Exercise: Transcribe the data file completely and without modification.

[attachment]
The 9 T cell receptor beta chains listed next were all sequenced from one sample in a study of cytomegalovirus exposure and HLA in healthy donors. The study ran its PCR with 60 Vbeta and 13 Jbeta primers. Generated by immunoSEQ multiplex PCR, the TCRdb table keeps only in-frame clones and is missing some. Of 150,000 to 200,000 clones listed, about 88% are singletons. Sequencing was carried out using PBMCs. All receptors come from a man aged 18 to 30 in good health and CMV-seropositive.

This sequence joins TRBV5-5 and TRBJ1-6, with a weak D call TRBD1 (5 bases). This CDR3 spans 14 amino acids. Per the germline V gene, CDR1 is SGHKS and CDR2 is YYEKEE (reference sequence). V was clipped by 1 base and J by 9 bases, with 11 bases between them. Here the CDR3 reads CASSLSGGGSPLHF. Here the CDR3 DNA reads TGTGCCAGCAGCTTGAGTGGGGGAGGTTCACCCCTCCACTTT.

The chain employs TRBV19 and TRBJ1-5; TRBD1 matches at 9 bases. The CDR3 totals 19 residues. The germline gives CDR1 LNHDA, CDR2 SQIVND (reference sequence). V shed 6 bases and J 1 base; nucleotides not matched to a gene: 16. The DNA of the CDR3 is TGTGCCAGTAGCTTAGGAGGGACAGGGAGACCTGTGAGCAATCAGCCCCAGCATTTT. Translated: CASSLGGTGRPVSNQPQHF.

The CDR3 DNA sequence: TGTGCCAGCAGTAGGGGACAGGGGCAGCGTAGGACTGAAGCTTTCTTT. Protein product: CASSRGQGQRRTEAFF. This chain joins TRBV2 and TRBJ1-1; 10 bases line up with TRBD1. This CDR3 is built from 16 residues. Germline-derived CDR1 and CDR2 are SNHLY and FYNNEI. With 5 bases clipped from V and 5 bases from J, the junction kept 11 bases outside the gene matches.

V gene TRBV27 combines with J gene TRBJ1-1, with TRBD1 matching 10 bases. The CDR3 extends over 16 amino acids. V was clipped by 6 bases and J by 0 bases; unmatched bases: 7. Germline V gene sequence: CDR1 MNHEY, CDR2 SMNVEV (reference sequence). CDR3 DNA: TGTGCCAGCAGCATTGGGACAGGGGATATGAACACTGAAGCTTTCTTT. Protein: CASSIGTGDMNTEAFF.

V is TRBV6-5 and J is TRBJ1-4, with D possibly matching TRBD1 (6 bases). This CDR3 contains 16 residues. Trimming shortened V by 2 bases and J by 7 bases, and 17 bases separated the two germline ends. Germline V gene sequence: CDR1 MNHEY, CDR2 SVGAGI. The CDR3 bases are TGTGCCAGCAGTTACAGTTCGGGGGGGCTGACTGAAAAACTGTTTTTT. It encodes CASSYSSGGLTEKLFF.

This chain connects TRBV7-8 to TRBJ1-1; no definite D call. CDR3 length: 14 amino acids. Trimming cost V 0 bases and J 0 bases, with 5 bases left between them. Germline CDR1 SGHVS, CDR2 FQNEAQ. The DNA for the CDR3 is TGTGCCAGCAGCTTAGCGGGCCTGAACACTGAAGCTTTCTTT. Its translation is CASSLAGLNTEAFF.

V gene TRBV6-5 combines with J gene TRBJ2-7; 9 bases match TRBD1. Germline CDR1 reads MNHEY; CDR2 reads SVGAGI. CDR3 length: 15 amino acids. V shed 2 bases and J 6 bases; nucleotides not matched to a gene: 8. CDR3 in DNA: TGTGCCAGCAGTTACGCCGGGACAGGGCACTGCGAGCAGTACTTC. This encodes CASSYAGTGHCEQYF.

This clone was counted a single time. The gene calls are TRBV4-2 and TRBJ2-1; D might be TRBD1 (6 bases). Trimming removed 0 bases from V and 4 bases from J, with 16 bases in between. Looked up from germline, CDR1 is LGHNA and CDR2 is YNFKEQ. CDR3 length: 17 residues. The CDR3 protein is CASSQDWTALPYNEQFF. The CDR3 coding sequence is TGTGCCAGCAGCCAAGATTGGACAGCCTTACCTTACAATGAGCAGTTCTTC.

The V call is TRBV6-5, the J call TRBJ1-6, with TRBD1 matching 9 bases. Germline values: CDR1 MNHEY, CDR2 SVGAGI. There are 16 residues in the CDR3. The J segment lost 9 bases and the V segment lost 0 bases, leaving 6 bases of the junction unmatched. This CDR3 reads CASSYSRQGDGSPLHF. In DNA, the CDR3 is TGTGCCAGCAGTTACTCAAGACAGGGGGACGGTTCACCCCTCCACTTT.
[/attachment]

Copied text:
The 9 T cell receptor beta chains listed next were all sequenced from one sample in a study of cytomegalovirus exposure and HLA in healthy donors. The study ran its PCR with 60 Vbeta and 13 Jbeta primers. Generated by immunoSEQ multiplex PCR, the TCRdb table keeps only in-frame clones and is missing some. Of 150,000 to 200,000 clones listed, about 88% are singletons. Sequencing was carried out using PBMCs. All receptors come from a man aged 18 to 30 in good health and CMV-seropositive.

This sequence joins TRBV5-5 and TRBJ1-6, with a weak D call TRBD1 (5 bases). This CDR3 spans 14 amino acids. Per the germline V gene, CDR1 is SGHKS and CDR2 is YYEKEE (reference sequence). V was clipped by 1 base and J by 9 bases, with 11 bases between them. Here the CDR3 reads CASSLSGGGSPLHF. Here the CDR3 DNA reads TGTGCCAGCAGCTTGAGTGGGGGAGGTTCACCCCTCCACTTT.

The chain employs TRBV19 and TRBJ1-5; TRBD1 matches at 9 bases. The CDR3 totals 19 residues. The germline gives CDR1 LNHDA, CDR2 SQIVND (reference sequence). V shed 6 bases and J 1 base; nucleotides not matched to a gene: 16. The DNA of the CDR3 is TGTGCCAGTAGCTTAGGAGGGACAGGGAGACCTGTGAGCAATCAGCCCCAGCATTTT. Translated: CASSLGGTGRPVSNQPQHF.

The CDR3 DNA sequence: TGTGCCAGCAGTAGGGGACAGGGGCAGCGTAGGACTGAAGCTTTCTTT. Protein product: CASSRGQGQRRTEAFF. This chain joins TRBV2 and TRBJ1-1; 10 bases line up with TRBD1. This CDR3 is built from 16 residues. Germline-derived CDR1 and CDR2 are SNHLY and FYNNEI. With 5 bases clipped from V and 5 bases from J, the junction kept 11 bases outside the gene matches.

V gene TRBV27 combines with J gene TRBJ1-1, with TRBD1 matching 10 bases. The CDR3 extends over 16 amino acids. V was clipped by 6 bases and J by 0 bases; unmatched bases: 7. Germline V gene sequence: CDR1 MNHEY, CDR2 SMNVEV (reference sequence). CDR3 DNA: TGTGCCAGCAGCATTGGGACAGGGGATATGAACACTGAAGCTTTCTTT. Protein: CASSIGTGDMNTEAFF.

V is TRBV6-5 and J is TRBJ1-4, with D possibly matching TRBD1 (6 bases). This CDR3 contains 16 residues. Trimming shortened V by 2 bases and J by 7 bases, and 17 bases separated the two germline ends. Germline V gene sequence: CDR1 MNHEY, CDR2 SVGAGI. The CDR3 bases are TGTGCCAGCAGTTACAGTTCGGGGGGGCTGACTGAAAAACTGTTTTTT. It encodes CASSYSSGGLTEKLFF.

This chain connects TRBV7-8 to TRBJ1-1; no definite D call. CDR3 length: 14 amino acids. Trimming cost V 0 bases and J 0 bases, with 5 bases left between them. Germline CDR1 SGHVS, CDR2 FQNEAQ. The DNA for the CDR3 is TGTGCCAGCAGCTTAGCGGGCCTGAACACTGAAGCTTTCTTT. Its translation is CASSLAGLNTEAFF.

V gene TRBV6-5 combines with J gene TRBJ2-7; 9 bases match TRBD1. Germline CDR1 reads MNHEY; CDR2 reads SVGAGI. CDR3 length: 15 amino acids. V shed 2 bases and J 6 bases; nucleotides not matched to a gene: 8. CDR3 in DNA: TGTGCCAGCAGTTACGCCGGGACAGGGCACTGCGAGCAGTACTTC. This encodes CASSYAGTGHCEQYF.

This clone was counted a single time. The gene calls are TRBV4-2 and TRBJ2-1; D might be TRBD1 (6 bases). Trimming removed 0 bases from V and 4 bases from J, with 16 bases in between. Looked up from germline, CDR1 is LGHNA and CDR2 is YNFKEQ. CDR3 length: 17 residues. The CDR3 protein is CASSQDWTALPYNEQFF. The CDR3 coding sequence is TGTGCCAGCAGCCAAGATTGGACAGCCTTACCTTACAATGAGCAGTTCTTC.

The V call is TRBV6-5, the J call TRBJ1-6, with TRBD1 matching 9 bases. Germline values: CDR1 MNHEY, CDR2 SVGAGI. There are 16 residues in the CDR3. The J segment lost 9 bases and the V segment lost 0 bases, leaving 6 bases of the junction unmatched. This CDR3 reads CASSYSRQGDGSPLHF. In DNA, the CDR3 is TGTGCCAGCAGTTACTCAAGACAGGGGGACGGTTCACCCCTCCACTTT.